Mathias Judd: “Lincoln-man” Ancestor
Second Great-Grandfather of B. Nash
The Judd family moved to Putnam County, Tennessee about 1825 from Kentucky. Mathias Judd was born in Cookeville, Tennessee in 1844. His father was the Rev. Nathan Jackson Judd, Sr. who was a farmer and tanner by trade and an ordained circuit riding Baptist preacher. The Judd homestead was located three miles Southwest of Cookeville. The infamous “Trail of Tears” literally ran through the Judd family “backyard.” “Matt” Judd’s’ grandfather John Judd and great- grandfather Rowland Judd had both served in the Revolutionary War and fought at the battle of King’s Mountain. Rowland Judd was a neighbor to Daniel Boone when they lived in North Carolina. He had married a Cherokee. One of Boone’s nieces married one of Rowland’s sons (Robert). Daniel Boone had also left Kentucky, but resettled in Missouri.
The sons of Nathan Jackson Judd Sr. were known loyal Union men. The War of the Rebellion was in its infancy when it is said that notorious Confederate guerilla Champ Ferguson and his band paid a “visit” to the Judd farm and killed Matt Judd’s eleven year old brother Siles (or Silas) in 1861. According to family history this deed so incensed Matt Judd that he swore when he would enlist in the Union Army and get revenge for the death of his brother. Champ Ferguson did “get his” so to speak. He was hung as a war criminal in Nashville in 1865 and buried near Sparta, Tennessee.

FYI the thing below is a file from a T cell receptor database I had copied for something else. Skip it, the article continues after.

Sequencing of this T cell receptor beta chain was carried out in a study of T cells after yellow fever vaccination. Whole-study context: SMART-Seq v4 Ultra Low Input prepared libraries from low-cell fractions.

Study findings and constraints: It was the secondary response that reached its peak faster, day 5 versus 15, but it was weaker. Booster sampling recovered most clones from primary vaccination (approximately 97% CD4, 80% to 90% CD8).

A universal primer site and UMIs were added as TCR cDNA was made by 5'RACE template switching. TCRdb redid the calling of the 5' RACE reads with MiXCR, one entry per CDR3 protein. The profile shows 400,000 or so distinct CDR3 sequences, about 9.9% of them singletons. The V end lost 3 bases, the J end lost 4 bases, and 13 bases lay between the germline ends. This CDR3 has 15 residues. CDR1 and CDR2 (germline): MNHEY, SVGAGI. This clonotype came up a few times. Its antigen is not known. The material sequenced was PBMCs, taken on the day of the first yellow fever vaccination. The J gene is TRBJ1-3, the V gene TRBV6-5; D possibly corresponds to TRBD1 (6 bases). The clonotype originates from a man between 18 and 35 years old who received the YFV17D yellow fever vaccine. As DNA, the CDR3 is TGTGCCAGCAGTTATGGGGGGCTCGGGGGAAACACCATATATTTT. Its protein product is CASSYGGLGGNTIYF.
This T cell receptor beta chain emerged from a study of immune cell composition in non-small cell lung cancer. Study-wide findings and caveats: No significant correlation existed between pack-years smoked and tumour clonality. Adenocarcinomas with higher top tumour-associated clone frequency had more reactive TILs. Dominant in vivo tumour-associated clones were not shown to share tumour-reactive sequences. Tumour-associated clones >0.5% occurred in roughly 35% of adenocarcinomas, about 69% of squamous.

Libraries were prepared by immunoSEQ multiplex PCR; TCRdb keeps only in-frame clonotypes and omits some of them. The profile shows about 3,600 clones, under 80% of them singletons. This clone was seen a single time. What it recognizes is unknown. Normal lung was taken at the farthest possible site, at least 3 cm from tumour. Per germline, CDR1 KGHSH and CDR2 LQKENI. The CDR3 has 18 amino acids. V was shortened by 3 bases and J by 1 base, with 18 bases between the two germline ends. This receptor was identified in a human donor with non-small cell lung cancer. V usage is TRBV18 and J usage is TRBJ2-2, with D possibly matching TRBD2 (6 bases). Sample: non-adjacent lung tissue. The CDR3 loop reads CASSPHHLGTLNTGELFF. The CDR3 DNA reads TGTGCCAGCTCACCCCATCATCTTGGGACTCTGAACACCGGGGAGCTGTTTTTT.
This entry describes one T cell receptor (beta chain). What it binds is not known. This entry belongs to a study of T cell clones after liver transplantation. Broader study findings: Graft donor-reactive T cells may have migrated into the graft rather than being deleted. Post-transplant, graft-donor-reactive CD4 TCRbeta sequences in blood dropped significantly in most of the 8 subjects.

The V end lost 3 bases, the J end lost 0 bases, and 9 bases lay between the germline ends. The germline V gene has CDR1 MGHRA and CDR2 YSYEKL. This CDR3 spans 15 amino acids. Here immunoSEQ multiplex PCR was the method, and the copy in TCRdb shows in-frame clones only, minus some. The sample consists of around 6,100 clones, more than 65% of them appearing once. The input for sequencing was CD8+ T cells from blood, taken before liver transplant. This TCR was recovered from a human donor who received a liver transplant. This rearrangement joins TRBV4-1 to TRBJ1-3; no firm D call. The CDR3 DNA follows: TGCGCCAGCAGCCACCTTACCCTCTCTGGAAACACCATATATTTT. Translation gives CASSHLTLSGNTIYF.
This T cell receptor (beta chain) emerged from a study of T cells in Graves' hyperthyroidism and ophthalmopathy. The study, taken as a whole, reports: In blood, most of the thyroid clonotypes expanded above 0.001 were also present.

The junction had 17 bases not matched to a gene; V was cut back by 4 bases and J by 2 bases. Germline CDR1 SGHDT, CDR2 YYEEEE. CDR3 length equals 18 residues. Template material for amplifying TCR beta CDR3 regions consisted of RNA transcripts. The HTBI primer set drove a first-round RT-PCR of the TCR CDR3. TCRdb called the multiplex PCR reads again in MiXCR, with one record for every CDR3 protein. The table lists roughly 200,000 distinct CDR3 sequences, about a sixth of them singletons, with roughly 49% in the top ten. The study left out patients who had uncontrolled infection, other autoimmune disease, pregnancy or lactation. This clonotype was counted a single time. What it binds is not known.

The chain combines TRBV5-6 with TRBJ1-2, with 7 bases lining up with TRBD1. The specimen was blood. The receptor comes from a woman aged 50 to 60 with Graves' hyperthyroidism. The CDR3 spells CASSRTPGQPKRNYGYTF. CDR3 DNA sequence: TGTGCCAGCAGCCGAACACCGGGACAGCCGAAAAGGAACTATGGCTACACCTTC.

Matt Judd kept his word and joined the Union Army as part of the 1st Tennessee Mounted Infantry. He was 21 years old at time of enlistment in 1864. One wonders why he waited three years after the death of his brother to enlist. It may have been that the farm needed him to stay that long. Matt had also learned the art of tanning, like his father. Or, it may have been because he met a young lady named Mary Bullington and married her in January 1864 in Nashville. Love conquers all! In the U.S. Army he eventually earned the rank of Corporal. He saw action fighting against Confederate guerilla activities in Middle Tennessee, including the areas of Carthage, Livingston, Salma, and Butler’s Landing. If he ever saw Champ Ferguson after the day of his brother’s killing, it is not known.
Matt was discharged honorably from the military July 1865. He eventually would obtain medical disability from his war service due to exposure to inclement weather. He received a pension.
He, like his father, became a circuit riding Baptist minister. He started many of the early churches in the Cookeville area. He also preached many revivals in Middle Tennessee. Family tradition has it that his wife Mary had extraordinary spiritual powers and could heal the sick simply by breathing on the afflicted. Matt faithfully served his local GAR post. He died in 1925 at the age of 82. The Judd property eventually became the Judd Cemetery. Matt Judd and other Judd family members are laid to rest there (as well as many other local folks). Matt has a GAR grave marker. One quiet days, one can almost hear the noises of the farm, the tanning business, and the busy family life that once dominated the landscape. Some Judd family members still live in the Cookeville area today.
Sons of Union Veterans of the Civil War
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